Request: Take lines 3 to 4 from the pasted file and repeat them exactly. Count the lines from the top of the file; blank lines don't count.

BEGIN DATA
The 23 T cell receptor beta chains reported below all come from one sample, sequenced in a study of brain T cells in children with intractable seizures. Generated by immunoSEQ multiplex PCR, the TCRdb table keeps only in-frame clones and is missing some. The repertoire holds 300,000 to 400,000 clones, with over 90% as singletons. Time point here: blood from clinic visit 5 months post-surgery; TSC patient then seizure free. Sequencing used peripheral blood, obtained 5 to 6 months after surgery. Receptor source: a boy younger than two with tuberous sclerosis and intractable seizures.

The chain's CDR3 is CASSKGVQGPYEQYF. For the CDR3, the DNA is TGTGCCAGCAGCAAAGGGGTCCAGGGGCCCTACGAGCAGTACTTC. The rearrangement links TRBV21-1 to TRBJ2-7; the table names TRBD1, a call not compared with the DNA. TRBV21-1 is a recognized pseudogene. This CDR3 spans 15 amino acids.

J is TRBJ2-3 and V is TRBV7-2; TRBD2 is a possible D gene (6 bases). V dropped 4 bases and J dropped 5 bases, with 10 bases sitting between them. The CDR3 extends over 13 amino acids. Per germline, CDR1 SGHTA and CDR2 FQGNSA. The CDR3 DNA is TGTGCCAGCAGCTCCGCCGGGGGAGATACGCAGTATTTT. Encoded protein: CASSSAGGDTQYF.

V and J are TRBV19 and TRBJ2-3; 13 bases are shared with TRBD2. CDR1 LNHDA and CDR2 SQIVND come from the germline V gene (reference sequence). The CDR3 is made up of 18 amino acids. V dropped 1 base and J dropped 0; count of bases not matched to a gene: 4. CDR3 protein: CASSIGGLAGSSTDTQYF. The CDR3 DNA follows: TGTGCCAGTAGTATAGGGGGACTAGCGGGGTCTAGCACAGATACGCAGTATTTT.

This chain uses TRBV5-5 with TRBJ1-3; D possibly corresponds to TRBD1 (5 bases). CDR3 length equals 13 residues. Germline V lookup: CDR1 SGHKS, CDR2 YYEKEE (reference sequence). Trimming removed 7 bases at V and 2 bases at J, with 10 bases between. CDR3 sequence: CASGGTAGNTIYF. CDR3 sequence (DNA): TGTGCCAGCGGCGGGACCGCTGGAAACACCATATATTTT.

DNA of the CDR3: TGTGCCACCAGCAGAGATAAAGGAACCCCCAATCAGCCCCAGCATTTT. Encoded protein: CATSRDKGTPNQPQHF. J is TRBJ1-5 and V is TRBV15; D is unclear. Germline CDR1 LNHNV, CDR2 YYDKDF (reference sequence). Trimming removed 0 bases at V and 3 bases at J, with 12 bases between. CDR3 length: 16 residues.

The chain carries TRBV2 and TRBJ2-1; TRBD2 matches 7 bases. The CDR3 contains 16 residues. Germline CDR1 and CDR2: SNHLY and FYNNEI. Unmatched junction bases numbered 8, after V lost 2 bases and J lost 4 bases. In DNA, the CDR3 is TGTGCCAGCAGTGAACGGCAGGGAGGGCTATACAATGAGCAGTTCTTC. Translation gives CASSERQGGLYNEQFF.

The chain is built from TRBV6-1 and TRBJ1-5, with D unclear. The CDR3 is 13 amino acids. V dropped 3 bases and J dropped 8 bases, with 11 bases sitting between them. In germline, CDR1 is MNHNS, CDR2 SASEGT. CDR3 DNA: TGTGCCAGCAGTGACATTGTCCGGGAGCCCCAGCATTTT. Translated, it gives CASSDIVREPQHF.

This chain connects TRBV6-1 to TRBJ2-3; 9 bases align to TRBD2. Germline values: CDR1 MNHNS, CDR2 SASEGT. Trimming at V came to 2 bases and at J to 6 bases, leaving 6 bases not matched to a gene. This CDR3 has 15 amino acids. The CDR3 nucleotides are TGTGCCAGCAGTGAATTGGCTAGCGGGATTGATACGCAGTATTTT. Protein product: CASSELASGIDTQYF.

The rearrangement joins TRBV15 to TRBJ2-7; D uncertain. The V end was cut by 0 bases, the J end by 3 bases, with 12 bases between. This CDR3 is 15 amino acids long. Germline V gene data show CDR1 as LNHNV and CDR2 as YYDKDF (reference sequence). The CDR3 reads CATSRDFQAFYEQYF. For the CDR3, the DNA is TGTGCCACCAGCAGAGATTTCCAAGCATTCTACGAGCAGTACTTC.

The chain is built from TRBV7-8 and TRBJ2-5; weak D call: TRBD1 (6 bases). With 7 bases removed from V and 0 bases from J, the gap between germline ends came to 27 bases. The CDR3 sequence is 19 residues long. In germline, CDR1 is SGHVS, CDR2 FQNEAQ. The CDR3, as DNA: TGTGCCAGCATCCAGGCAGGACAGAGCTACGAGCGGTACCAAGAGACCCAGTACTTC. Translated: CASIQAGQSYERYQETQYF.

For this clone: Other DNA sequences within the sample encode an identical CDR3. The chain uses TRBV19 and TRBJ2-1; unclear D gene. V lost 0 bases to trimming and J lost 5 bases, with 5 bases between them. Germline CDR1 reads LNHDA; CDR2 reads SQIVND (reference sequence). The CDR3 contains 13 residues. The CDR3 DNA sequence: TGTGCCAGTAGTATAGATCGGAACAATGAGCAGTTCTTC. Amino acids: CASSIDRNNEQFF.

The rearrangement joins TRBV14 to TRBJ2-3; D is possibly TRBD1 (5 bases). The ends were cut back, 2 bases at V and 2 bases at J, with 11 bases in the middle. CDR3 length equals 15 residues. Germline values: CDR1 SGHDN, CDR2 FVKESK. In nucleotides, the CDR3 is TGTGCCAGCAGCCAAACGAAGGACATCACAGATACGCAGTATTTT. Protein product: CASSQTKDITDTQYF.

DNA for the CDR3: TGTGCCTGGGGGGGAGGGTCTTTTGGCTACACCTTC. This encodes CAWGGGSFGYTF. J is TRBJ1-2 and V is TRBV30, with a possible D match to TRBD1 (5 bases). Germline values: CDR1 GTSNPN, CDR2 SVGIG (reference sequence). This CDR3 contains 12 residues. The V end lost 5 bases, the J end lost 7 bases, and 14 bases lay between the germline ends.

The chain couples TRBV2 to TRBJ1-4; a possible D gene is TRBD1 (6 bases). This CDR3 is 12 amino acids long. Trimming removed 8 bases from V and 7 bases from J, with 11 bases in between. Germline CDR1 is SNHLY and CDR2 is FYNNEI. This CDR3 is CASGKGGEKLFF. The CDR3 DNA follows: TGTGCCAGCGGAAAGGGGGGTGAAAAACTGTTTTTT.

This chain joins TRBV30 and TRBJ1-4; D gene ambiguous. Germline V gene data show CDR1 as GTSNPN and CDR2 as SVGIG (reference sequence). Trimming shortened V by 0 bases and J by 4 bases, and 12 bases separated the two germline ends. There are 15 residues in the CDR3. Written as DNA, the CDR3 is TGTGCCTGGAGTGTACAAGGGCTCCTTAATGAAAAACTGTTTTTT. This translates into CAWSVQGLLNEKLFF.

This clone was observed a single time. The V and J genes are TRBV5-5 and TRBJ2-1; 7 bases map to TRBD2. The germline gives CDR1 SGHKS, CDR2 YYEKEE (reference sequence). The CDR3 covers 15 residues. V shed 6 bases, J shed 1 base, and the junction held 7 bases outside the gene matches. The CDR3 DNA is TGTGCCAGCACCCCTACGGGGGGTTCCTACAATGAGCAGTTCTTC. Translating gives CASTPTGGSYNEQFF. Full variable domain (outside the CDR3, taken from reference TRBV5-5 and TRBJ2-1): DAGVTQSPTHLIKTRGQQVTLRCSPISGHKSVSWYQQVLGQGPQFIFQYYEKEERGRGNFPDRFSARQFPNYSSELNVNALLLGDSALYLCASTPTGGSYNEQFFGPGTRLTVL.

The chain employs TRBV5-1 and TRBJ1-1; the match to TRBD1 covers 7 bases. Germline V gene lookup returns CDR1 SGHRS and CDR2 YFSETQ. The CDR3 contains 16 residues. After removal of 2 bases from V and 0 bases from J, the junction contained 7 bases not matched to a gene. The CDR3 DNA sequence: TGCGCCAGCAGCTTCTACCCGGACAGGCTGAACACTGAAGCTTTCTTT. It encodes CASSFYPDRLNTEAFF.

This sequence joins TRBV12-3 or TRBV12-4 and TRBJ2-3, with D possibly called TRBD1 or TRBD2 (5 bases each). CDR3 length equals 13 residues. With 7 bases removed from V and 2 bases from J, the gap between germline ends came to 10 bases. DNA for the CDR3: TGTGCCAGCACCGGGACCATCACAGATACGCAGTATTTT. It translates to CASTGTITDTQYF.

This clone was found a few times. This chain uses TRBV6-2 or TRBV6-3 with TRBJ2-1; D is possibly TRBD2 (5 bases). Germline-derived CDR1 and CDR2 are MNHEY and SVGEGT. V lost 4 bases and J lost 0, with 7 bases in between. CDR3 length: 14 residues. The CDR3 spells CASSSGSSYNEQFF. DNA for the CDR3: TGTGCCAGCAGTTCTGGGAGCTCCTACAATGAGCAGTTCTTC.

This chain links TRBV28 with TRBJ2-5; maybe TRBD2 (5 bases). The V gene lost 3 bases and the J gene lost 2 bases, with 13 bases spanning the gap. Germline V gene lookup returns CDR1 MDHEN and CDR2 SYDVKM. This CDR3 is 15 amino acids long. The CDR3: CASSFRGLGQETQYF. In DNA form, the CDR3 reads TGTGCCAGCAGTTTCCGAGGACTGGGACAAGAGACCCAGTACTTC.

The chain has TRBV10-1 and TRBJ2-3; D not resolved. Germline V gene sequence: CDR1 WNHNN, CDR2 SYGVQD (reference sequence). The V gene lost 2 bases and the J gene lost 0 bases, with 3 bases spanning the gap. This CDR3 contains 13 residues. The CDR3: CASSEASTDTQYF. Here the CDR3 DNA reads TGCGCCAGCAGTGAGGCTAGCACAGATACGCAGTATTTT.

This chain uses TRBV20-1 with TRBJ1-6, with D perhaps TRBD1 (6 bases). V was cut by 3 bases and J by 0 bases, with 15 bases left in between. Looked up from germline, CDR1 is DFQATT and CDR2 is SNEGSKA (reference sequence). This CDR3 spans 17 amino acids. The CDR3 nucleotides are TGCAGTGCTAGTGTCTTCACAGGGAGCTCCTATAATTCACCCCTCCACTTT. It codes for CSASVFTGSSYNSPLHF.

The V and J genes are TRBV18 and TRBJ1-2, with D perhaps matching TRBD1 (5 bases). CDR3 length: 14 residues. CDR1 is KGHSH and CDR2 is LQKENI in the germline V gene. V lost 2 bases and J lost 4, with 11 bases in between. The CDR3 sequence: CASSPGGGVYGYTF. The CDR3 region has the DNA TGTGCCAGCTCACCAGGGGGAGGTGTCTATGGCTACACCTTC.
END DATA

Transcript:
J is TRBJ2-3 and V is TRBV7-2; TRBD2 is a possible D gene (6 bases). V dropped 4 bases and J dropped 5 bases, with 10 bases sitting between them. The CDR3 extends over 13 amino acids. Per germline, CDR1 SGHTA and CDR2 FQGNSA. The CDR3 DNA is TGTGCCAGCAGCTCCGCCGGGGGAGATACGCAGTATTTT. Encoded protein: CASSSAGGDTQYF.

V and J are TRBV19 and TRBJ2-3; 13 bases are shared with TRBD2. CDR1 LNHDA and CDR2 SQIVND come from the germline V gene (reference sequence). The CDR3 is made up of 18 amino acids. V dropped 1 base and J dropped 0; count of bases not matched to a gene: 4. CDR3 protein: CASSIGGLAGSSTDTQYF. The CDR3 DNA follows: TGTGCCAGTAGTATAGGGGGACTAGCGGGGTCTAGCACAGATACGCAGTATTTT.